• Evaluate What You’re Doing.
    Many people on your team probably already use LinkedIn, Twitter, blogs, etc. Take stock of how you’re currently connecting with and listening to customers, and see what seems to be working. Where are you successfully engaging and building relationships with prospects and customers? Compare this to the results from the research you have conducted and evaluate where your gaps are.
  • Start By Listening.
    Just as you wouldn’t run into a cocktail party and start shoving your business card under everyone’s nose, don’t jump on Twitter and start jabbering about your business. Instead, listen to what your target market is saying. Get a sense of who your customers’ mouthpieces are as well as their communication and interaction styles. This is not the typical “listen to your customer” – I know you do that every day. This is about understanding their needs, fears, issues, challenges; whether or not it has something to do with what you are selling. You will learn all that by reading their posts, tweets, comments… Be helpful in any way you can. Listen to their conversations. Find a way to be helpful. You will learn more in 1 hour reviewing their posts and conversations than in six stiff business-focused face-to-face meetings – never sure if you even get that far.
  • Join the Conversation.
    Leave a note on their Facebook wall, tweet with them, ask a question, introduce them to people who maybe relevant to them, let them know about great links you found that maybe helpful to them, comment on their blogs, groups… – do anything but DO NOT SELL. Take an hour or two every day to do this, and you will be able to touch more than 5 times as many clients than the best sales guy in the world following traditional methods.. Find out what resonates with people and you build relationship before you even pick up the phone. You will be greeted during your first phone call like you’ve been friends for years. You will soon think: “Cold call? How embarrassing were those times”.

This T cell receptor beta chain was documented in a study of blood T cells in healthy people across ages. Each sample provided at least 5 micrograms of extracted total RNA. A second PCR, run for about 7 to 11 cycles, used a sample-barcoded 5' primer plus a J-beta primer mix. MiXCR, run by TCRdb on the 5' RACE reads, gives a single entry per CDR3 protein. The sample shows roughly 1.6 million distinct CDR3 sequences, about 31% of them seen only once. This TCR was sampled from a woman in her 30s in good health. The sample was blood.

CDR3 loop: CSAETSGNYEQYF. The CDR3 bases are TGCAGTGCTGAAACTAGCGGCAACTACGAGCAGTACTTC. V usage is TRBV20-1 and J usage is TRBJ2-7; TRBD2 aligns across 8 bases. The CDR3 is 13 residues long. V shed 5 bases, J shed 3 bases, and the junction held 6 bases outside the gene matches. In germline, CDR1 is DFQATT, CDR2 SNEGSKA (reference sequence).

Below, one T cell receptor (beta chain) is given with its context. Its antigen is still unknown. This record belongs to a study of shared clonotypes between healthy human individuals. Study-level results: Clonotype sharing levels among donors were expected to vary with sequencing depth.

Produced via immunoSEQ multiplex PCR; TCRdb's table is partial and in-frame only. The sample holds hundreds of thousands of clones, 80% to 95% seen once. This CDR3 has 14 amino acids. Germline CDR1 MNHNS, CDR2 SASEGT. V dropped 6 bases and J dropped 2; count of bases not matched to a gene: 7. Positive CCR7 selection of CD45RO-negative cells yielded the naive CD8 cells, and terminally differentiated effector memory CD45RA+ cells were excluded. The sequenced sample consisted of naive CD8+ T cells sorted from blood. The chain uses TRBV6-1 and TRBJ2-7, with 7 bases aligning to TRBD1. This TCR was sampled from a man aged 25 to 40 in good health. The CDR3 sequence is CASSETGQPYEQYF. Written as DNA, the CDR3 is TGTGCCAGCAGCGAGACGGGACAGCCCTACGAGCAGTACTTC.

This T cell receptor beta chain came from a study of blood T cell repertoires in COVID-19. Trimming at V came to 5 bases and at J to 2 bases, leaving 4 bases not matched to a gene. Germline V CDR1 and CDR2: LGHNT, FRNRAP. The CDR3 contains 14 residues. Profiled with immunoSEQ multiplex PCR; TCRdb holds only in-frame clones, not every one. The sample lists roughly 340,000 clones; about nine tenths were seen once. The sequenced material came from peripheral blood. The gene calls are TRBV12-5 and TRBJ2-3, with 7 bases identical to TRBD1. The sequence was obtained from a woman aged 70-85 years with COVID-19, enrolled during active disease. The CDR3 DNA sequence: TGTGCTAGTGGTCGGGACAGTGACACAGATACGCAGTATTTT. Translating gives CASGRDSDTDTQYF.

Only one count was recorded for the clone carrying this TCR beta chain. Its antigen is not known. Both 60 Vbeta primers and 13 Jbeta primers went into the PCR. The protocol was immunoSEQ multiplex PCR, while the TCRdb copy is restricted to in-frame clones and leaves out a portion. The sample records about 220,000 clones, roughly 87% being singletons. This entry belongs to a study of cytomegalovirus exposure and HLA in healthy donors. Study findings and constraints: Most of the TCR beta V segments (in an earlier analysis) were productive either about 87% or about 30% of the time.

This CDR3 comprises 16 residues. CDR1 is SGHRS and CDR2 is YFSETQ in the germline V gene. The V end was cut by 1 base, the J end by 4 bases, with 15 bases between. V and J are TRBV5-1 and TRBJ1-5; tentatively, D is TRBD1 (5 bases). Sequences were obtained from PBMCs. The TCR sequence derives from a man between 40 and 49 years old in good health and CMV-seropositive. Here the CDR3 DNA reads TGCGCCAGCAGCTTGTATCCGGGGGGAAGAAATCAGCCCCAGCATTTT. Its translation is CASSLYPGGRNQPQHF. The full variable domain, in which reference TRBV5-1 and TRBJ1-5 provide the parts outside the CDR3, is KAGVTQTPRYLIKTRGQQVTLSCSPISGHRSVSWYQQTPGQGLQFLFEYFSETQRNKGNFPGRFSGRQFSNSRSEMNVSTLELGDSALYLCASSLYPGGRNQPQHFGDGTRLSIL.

• Share Information.
    Create a way for your team members to share information internally. There are a variety of CRM-compatible tools to facilitate the tracking and sharing of information companywide. So if at a trade show your marketing manager meets a prospect who loves to ride horses, that information can be entered into a collaborative database and used to strengthen ties during follow-up calls. This is also a great way for marketing to provide greater insight into the leads that they pass onto sales. If your marketing team is already engaging in social media, have them pass on the information through your CRM on your best prospects/customers.
  • It Takes Commitment.
    Building relationships online is not something you can do all at once. Realize you may not see the payoff right away, and commit to three to six months before you evaluate your efforts. Your team’s social-selling skills will need to evolve with the Web. Prepare to invest time and effort in updating your social selling strategy, learning about new tools, and keeping skills sharp.

The change in buying behavior ignited by the social Web will continue to evolve, and the need to master social selling will continue to grow. But the measure of social-selling success is not in how quickly one can leave the old ways behind; it is in how well one can use existing sales principles to adapt to the new customer buying process. This change offers a very powerful and efficient way to engage customers, shorten sales cycles, and increase revenue. In the end, the right mindset is just as important as the methodology. Sales executives who embrace social selling will win more opportunities to maximize the growth potential of their sales team and company.